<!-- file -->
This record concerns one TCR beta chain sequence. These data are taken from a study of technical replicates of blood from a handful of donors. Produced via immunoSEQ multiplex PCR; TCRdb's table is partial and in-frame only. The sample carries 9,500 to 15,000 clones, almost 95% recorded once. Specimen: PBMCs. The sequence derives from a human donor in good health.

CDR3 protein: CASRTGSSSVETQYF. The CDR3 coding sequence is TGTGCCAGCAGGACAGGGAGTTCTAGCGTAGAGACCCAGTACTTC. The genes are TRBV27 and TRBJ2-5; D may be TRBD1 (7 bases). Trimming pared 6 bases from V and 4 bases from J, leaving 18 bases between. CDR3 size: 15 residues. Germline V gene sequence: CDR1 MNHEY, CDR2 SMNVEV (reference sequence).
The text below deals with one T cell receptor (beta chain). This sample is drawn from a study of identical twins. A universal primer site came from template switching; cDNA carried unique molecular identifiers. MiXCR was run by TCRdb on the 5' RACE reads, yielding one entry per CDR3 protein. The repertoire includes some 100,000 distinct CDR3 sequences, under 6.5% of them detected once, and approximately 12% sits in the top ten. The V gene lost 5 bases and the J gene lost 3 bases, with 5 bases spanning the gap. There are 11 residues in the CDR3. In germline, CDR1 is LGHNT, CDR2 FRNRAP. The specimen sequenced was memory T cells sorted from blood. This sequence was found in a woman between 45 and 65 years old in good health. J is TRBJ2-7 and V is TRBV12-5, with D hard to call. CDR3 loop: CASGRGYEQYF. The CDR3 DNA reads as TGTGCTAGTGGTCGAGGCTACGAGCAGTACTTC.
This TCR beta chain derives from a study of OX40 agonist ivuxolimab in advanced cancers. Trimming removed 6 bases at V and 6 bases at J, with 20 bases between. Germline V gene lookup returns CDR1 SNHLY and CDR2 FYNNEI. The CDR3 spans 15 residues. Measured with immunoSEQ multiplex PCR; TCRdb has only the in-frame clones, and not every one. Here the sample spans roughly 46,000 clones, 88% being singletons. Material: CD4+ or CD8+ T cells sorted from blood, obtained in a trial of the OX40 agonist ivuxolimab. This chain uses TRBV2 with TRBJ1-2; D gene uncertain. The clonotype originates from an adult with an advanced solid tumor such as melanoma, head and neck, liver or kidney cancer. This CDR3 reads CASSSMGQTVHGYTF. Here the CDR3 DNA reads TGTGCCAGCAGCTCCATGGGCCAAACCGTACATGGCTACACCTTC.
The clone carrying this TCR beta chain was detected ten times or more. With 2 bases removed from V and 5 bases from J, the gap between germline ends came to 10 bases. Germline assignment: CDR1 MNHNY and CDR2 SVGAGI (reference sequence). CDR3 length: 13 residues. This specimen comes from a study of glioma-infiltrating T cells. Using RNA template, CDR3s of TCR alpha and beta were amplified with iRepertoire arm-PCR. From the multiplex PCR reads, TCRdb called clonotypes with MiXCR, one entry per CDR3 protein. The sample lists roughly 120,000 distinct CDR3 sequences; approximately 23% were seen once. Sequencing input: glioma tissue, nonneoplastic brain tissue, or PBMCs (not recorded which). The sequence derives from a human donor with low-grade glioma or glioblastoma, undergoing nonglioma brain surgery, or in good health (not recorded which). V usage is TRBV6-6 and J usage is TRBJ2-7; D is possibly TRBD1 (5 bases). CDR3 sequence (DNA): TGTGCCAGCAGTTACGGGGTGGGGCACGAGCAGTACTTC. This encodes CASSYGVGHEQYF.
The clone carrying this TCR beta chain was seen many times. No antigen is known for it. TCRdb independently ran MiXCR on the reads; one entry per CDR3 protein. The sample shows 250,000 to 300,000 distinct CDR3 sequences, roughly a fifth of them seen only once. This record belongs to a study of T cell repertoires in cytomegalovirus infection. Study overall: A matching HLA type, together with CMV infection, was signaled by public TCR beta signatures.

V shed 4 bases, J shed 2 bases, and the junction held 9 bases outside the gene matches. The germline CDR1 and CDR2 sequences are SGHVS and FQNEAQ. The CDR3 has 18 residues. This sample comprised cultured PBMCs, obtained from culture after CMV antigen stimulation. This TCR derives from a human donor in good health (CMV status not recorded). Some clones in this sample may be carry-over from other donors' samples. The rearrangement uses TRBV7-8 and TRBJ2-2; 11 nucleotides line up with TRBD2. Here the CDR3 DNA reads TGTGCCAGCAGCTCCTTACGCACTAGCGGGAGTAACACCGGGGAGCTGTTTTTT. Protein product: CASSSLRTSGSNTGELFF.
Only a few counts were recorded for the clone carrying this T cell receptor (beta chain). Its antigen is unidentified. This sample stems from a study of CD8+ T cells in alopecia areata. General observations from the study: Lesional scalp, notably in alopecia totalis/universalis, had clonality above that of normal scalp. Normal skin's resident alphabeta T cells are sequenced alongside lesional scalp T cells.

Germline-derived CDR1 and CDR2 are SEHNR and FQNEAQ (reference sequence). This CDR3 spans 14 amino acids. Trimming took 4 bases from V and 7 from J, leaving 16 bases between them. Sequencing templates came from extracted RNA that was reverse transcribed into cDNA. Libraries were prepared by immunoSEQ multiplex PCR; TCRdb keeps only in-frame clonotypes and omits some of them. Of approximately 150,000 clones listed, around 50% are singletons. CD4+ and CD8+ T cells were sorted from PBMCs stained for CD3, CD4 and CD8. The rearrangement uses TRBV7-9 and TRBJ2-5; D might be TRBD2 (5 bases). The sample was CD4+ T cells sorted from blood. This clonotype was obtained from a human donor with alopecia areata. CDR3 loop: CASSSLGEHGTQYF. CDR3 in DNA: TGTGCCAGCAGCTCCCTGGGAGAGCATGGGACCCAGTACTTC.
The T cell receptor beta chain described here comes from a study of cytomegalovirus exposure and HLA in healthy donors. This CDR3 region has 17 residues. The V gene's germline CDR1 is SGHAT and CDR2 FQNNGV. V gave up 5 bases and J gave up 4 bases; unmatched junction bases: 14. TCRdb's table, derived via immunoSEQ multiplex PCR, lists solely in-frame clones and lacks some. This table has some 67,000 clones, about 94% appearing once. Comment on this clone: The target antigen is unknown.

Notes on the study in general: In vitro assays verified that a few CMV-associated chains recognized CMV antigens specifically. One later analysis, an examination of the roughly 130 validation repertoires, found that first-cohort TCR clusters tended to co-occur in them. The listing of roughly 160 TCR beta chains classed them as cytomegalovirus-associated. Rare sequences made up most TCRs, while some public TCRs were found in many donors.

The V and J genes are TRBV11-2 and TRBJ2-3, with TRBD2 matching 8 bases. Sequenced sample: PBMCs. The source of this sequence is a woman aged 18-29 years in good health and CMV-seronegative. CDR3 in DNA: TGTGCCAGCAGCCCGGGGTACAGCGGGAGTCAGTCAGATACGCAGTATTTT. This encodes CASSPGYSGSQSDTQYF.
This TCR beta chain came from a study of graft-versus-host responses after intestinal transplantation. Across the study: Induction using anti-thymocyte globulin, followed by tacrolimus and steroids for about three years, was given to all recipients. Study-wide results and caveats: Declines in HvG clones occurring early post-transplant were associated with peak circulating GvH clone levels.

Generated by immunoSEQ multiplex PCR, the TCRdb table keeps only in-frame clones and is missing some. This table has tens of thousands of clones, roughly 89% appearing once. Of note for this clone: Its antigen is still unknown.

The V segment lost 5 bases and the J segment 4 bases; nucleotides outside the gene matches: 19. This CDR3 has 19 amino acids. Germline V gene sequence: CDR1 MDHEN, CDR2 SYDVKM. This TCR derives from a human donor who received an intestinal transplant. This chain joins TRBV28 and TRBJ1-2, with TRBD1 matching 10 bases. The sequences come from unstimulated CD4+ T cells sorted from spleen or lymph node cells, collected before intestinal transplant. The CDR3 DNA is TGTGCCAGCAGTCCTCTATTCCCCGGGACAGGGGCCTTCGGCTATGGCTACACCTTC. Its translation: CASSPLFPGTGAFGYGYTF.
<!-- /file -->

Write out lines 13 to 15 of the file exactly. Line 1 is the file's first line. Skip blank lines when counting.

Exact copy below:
This TCR beta chain came from a study of graft-versus-host responses after intestinal transplantation. Across the study: Induction using anti-thymocyte globulin, followed by tacrolimus and steroids for about three years, was given to all recipients. Study-wide results and caveats: Declines in HvG clones occurring early post-transplant were associated with peak circulating GvH clone levels.

Generated by immunoSEQ multiplex PCR, the TCRdb table keeps only in-frame clones and is missing some. This table has tens of thousands of clones, roughly 89% appearing once. Of note for this clone: Its antigen is still unknown.

The V segment lost 5 bases and the J segment 4 bases; nucleotides outside the gene matches: 19. This CDR3 has 19 amino acids. Germline V gene sequence: CDR1 MDHEN, CDR2 SYDVKM. This TCR derives from a human donor who received an intestinal transplant. This chain joins TRBV28 and TRBJ1-2, with TRBD1 matching 10 bases. The sequences come from unstimulated CD4+ T cells sorted from spleen or lymph node cells, collected before intestinal transplant. The CDR3 DNA is TGTGCCAGCAGTCCTCTATTCCCCGGGACAGGGGCCTTCGGCTATGGCTACACCTTC. Its translation: CASSPLFPGTGAFGYGYTF.